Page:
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Solubilization and degradation of polychlorinated biphenyls (PCBs) by naturally occurring facultative anaerobic bacteria
- Pathiraja, Gathanayana, Egodawatta, Prasanna, Goonetilleke, Ashantha, Te'o, Valentino S. Junior
- The Science of the total environment 2019 v.651 pp. 2197-2207
- Achromobacter, Lysinibacillus, Ochrobactrum, Pseudomonas, aerobic conditions, anaerobes, aroclors, bacteria, bioaugmentation, biosurfactants, chlorine, culture media, hydrolysis, hydrophobicity, sediments, soil, solubility, solubilization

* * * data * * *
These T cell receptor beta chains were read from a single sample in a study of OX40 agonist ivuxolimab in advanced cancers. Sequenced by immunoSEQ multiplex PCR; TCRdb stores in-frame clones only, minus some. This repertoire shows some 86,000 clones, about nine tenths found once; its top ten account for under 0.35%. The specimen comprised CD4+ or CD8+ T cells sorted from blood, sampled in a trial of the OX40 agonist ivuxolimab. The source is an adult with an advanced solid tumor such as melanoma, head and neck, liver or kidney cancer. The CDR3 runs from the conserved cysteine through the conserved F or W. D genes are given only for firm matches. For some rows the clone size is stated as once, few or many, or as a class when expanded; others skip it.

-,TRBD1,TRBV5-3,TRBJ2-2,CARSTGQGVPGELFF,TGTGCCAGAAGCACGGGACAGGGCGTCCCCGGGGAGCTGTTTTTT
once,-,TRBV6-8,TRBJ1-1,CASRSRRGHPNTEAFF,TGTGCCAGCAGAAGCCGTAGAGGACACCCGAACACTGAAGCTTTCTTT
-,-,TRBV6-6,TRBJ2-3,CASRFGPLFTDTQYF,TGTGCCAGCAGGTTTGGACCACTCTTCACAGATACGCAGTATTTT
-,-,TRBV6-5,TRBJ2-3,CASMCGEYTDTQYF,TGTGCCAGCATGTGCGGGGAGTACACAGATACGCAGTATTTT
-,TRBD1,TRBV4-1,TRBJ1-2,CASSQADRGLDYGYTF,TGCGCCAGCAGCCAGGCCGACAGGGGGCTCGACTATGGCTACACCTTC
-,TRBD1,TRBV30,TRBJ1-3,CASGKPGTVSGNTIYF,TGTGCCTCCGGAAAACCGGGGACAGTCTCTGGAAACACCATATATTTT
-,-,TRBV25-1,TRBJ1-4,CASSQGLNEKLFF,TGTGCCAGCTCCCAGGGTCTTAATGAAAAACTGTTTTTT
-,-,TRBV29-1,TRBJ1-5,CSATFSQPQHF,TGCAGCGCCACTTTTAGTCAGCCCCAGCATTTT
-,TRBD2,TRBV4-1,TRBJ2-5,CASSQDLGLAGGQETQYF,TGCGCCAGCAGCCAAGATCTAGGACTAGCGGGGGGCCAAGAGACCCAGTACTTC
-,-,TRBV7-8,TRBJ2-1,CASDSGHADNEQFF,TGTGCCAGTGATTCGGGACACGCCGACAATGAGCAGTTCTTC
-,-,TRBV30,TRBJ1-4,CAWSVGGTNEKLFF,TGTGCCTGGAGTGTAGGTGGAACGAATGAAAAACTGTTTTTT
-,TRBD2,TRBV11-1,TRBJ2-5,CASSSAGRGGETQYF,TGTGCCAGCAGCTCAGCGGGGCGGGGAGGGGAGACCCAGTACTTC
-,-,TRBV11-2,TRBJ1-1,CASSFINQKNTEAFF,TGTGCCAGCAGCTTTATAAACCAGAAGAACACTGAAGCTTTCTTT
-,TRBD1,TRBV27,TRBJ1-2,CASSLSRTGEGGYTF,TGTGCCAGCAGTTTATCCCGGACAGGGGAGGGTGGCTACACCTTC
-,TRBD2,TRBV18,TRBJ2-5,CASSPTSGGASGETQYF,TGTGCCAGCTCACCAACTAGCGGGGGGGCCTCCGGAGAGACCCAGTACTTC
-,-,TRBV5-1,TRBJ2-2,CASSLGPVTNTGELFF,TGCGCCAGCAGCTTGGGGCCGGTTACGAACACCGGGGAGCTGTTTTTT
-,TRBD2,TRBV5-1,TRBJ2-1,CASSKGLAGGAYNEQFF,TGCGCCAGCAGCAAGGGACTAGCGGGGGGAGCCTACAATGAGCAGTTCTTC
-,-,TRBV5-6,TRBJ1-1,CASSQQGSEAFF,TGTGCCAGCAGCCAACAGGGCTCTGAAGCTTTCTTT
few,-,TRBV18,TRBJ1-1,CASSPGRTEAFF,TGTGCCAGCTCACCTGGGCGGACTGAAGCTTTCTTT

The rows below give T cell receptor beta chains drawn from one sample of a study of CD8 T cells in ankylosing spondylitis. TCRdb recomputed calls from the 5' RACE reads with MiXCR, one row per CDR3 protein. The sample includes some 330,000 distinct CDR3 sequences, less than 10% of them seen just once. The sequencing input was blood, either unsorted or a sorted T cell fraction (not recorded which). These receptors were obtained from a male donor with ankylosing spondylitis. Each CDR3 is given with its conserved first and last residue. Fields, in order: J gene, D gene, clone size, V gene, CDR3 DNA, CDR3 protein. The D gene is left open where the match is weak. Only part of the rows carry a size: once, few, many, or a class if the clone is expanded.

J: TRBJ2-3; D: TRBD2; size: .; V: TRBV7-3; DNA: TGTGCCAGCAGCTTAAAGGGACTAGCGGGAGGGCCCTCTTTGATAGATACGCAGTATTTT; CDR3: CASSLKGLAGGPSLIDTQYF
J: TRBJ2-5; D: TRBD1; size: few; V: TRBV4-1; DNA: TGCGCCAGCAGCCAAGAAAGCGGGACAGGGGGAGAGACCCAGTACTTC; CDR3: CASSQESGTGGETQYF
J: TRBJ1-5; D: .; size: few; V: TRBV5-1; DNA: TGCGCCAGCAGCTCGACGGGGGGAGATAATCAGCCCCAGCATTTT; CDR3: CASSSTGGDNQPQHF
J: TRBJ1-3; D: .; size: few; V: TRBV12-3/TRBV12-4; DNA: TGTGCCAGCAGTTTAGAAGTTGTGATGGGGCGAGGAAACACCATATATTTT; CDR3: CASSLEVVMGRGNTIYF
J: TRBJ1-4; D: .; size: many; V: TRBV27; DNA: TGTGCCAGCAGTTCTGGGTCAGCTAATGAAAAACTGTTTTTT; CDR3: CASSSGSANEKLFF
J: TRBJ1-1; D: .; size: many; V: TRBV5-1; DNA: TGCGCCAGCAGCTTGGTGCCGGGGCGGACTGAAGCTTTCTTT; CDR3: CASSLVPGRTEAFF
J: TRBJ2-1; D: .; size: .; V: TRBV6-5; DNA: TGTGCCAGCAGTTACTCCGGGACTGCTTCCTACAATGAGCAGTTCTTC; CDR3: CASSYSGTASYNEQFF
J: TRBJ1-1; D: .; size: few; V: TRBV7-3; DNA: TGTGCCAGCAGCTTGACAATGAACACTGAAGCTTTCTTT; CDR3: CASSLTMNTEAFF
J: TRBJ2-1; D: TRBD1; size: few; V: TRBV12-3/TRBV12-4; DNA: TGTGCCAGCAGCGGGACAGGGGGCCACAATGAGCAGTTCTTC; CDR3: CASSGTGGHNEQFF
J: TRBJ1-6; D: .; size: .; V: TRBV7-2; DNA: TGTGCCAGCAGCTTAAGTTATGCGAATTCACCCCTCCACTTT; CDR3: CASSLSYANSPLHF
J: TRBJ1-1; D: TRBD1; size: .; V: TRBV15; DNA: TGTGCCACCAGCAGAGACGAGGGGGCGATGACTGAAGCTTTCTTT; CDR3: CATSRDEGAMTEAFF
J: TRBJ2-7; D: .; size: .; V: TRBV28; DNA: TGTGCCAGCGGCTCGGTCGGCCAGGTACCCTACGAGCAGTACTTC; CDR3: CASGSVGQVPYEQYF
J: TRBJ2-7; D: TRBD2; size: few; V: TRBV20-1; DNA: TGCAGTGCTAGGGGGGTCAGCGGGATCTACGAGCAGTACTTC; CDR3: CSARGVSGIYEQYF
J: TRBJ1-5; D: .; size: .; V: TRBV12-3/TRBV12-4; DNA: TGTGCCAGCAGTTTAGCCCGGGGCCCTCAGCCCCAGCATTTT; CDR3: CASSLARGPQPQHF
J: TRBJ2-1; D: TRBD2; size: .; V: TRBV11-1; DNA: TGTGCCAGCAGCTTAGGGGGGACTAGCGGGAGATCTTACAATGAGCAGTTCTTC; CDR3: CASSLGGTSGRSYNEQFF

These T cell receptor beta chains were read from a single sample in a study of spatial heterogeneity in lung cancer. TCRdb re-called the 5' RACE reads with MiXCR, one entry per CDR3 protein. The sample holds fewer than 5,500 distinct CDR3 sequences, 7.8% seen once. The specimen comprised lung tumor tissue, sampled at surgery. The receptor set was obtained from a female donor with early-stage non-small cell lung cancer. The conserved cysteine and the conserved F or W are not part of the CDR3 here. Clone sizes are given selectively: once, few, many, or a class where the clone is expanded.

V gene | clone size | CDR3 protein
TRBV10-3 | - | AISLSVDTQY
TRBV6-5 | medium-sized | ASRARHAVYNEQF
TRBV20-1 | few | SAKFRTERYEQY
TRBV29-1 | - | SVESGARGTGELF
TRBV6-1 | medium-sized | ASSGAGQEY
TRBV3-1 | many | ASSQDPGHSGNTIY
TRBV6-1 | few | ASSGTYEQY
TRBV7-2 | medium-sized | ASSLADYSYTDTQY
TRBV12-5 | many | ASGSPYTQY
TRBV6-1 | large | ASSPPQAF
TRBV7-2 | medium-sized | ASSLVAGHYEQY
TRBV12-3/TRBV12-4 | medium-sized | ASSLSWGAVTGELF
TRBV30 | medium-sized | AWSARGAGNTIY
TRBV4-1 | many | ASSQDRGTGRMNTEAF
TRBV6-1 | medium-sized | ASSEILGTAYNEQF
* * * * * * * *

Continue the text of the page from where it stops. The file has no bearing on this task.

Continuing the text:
- A combination of solubilization and degradation is essential for the bioremediation of environments contaminated with complex polychlorinated biphenyls (PCB) mixtures. However, the application of facultative anaerobic microorganisms that can both solubilize and breakdown hydrophobic PCBs in aqueous media under both anaerobic and aerobic conditions, has not been reported widely. In this comprehensive study, four bacteria discovered from soil and sediments and identified as Achromobacter sp. NP03, Ochrobactrum sp. NP04, Lysinibacillus sp. NP05 and Pseudomonas sp. NP06, were investigated for their PCB degradation efficiencies. Aroclor 1260 (50 mg/L), a commercial and highly chlorinated PCB mixture was exposed to the different bacterial strains under aerobic, anaerobic and two stage anaerobic–aerobic conditions. The results confirmed that all four facultative anaerobic microorganisms were capable of degrading PCBs under both anaerobic and aerobic conditions. The highest chlorine removal (9.16 ± 0.8 mg/L), PCB solubility (14.7 ± 0.93 mg/L) and growth rates as OD600 (2.63 ± 0.22) were obtained for Lysinibacillus sp. NP05 under two stage anaerobic-aerobic conditions. The presence of biosurfactants in the culture medium suggested their role in solubility of PCBs. Overall, the positive results obtained suggest that high PCB hydrolysis can be achieved using suitable facultative anaerobic microorganisms under two stage anaerobic-aerobic conditions. Such facultative microbial strains capable of solubilization as well as degradation of PCBs under both anaerobic and aerobic conditions provide an efficient and effective alternative to commonly used bioaugmentation methods utilizing specific obligate aerobic and anaerobic microorganisms, separately.